Holistic Animal Care Careers: Career Outlook for the Holistic Animal Care Professions

Published Sep 01, 2009

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Holistic animal care is a field best suited for people who love animals and wish to relieve their suffering. Animal nutritionists work with animals of all types to ensure a balanced and good-tasting diet. Animal massage therapists work with all kinds of animals to relieve muscle tension and ensure peak performance. Animal behaviorists study the behavior of animals and why animals respond to the environment in certain ways.

Animal Nutritionist Overview and Career Outlook

An animal nutritionist has a clear understanding of animal behavior, chemistry, economics, biochemistry, and food processing. They often work with a specific population, such as large or small animals, whether they are farm animals, zoo animals, or pets. A bachelor's degree is required for entry-level positions, according to Purdue University, www.agriculture.purdue.edu. The job outlook for an animal nutritionist is expected to grow about as fast as average for all occupations in the decade 2006-2016, according to the Bureau of Labor Statistics, www.bls.gov.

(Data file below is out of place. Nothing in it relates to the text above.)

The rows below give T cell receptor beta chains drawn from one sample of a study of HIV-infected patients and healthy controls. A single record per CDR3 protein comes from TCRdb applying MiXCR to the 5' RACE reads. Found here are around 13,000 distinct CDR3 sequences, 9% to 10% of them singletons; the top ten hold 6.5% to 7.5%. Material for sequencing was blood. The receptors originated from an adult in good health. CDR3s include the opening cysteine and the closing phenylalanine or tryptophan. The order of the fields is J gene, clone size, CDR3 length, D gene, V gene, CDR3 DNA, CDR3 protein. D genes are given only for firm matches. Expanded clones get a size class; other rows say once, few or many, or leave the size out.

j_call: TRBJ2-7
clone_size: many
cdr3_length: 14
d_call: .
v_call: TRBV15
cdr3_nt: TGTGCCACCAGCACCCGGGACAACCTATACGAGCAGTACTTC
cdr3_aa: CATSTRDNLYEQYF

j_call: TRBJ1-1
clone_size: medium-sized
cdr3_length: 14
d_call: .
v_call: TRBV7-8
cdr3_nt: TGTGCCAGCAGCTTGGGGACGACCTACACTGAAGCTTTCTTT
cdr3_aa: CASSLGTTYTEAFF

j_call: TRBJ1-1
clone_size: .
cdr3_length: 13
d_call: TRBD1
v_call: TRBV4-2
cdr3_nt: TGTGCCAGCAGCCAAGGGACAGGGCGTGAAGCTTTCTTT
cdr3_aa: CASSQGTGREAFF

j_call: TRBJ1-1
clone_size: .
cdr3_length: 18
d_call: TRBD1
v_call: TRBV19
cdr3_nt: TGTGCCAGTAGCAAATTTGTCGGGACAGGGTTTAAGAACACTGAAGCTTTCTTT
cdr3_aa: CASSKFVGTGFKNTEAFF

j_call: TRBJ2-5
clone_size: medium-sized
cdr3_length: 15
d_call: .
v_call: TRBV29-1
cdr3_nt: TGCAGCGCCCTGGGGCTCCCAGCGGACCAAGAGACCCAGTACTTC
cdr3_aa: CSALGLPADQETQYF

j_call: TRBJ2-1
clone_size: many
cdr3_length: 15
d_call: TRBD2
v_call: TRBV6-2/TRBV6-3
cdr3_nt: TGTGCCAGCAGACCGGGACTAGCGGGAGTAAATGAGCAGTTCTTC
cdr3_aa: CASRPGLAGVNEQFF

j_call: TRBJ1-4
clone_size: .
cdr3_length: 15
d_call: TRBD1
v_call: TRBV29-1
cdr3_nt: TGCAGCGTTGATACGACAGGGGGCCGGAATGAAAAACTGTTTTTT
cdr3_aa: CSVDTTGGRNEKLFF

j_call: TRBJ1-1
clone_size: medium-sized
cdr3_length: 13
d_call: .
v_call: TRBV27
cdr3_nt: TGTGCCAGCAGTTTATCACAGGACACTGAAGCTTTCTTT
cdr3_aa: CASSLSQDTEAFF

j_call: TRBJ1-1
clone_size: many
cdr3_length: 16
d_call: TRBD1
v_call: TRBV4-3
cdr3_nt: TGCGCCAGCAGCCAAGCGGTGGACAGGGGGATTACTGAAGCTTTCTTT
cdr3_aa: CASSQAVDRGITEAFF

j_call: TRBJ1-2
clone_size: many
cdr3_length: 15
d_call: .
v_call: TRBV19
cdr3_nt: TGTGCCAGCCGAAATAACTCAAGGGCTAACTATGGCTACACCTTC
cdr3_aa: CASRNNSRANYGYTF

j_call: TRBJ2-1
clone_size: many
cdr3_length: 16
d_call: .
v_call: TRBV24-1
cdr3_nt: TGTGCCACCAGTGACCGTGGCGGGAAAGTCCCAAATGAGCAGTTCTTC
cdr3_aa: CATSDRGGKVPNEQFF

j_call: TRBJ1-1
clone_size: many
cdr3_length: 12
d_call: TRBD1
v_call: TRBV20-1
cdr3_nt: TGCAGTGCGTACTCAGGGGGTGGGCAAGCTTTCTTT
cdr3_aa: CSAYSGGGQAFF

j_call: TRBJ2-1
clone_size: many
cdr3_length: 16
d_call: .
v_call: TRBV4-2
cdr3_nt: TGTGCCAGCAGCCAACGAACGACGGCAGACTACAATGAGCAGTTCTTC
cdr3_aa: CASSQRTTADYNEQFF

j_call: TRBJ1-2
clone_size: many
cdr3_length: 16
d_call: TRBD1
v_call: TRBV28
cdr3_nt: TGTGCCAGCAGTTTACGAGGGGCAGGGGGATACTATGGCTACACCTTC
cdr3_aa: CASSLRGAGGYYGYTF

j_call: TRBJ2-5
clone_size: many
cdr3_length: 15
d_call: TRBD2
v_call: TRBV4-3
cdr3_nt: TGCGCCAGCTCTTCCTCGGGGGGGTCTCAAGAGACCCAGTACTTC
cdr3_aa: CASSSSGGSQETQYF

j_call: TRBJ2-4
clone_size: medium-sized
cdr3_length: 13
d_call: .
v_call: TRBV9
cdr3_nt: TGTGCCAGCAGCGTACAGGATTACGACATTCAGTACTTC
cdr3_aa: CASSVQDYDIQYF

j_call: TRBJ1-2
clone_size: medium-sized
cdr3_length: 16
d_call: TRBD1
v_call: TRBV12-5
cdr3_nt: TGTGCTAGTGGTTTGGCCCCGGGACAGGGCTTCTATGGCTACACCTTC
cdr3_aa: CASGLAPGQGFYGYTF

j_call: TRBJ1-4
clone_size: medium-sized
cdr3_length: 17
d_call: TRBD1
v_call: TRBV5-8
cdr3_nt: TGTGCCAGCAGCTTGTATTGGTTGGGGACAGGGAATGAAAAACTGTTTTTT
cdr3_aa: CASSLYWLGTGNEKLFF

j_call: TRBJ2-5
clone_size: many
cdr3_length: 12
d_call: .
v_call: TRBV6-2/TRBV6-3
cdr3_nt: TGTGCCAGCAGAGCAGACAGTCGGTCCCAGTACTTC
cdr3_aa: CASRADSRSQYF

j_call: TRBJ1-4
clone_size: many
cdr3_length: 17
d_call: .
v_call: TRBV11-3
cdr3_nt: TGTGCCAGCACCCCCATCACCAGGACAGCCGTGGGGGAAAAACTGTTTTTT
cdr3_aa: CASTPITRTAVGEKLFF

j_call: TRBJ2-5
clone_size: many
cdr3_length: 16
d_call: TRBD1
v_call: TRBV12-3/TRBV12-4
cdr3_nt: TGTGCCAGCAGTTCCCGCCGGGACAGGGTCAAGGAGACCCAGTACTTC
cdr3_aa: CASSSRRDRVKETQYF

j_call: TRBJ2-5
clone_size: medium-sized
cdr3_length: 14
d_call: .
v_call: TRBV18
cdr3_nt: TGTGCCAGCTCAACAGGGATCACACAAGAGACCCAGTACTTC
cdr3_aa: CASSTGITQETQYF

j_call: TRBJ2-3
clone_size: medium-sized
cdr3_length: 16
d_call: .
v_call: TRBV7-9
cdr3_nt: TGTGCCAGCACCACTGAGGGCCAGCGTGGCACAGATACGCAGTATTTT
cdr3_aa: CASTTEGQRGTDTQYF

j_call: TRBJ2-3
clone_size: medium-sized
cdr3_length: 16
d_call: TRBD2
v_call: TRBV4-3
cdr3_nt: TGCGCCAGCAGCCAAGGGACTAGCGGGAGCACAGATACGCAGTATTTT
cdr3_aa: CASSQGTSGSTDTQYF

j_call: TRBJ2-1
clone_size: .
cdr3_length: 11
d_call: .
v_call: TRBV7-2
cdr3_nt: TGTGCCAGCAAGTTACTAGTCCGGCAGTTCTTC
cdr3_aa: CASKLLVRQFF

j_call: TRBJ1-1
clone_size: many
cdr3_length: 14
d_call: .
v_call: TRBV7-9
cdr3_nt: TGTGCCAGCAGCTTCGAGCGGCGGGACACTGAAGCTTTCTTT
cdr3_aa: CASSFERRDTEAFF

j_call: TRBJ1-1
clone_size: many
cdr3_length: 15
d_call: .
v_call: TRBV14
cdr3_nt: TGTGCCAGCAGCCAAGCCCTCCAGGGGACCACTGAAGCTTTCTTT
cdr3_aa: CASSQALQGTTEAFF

Animal Massage Therapists Overview and Career Outlook

Increasingly, animal and pet massage is being recognized as beneficial to animals. This occupation is gaining popularity in both the canine and equine markets. Animal massage therapists would benefit by joining the International Association of Animal Massage Therapists (IAAMT), www.iaamt.com, which has strict guidelines for animal massage therapy. Equissage, www.equissage.com, offers certification programs for animal massage therapists. Many animal massage therapists work for top trainers and owners of race horses, ensuring that the animal is in top performance condition. Most animal massage therapists work by appointment only, and they can expect to make between $40 and $70 per 40-50 minute session, according to Equissage.

Animal Behaviorists Overview and Career Outlook

Animal behaviorists study animals and their reactions to the environment. Through a method of study called Tinbergen's four questions, an animal behaviorist works to determine why an animal behaves as it does, what the triggers are that cause the behavior, how the behavior evolved over time and what purpose the behavior serves, according to Wheaton College, www.wheatoncollege.edu, in Massachusetts. Animal behaviorists must have a strong educational background, with a doctorate typically preferred. Animal behaviorists can expect to earn $35,000 to $90,000 per year or more, according to the University of Minnesota - Duluth,www.d.umn.edu.

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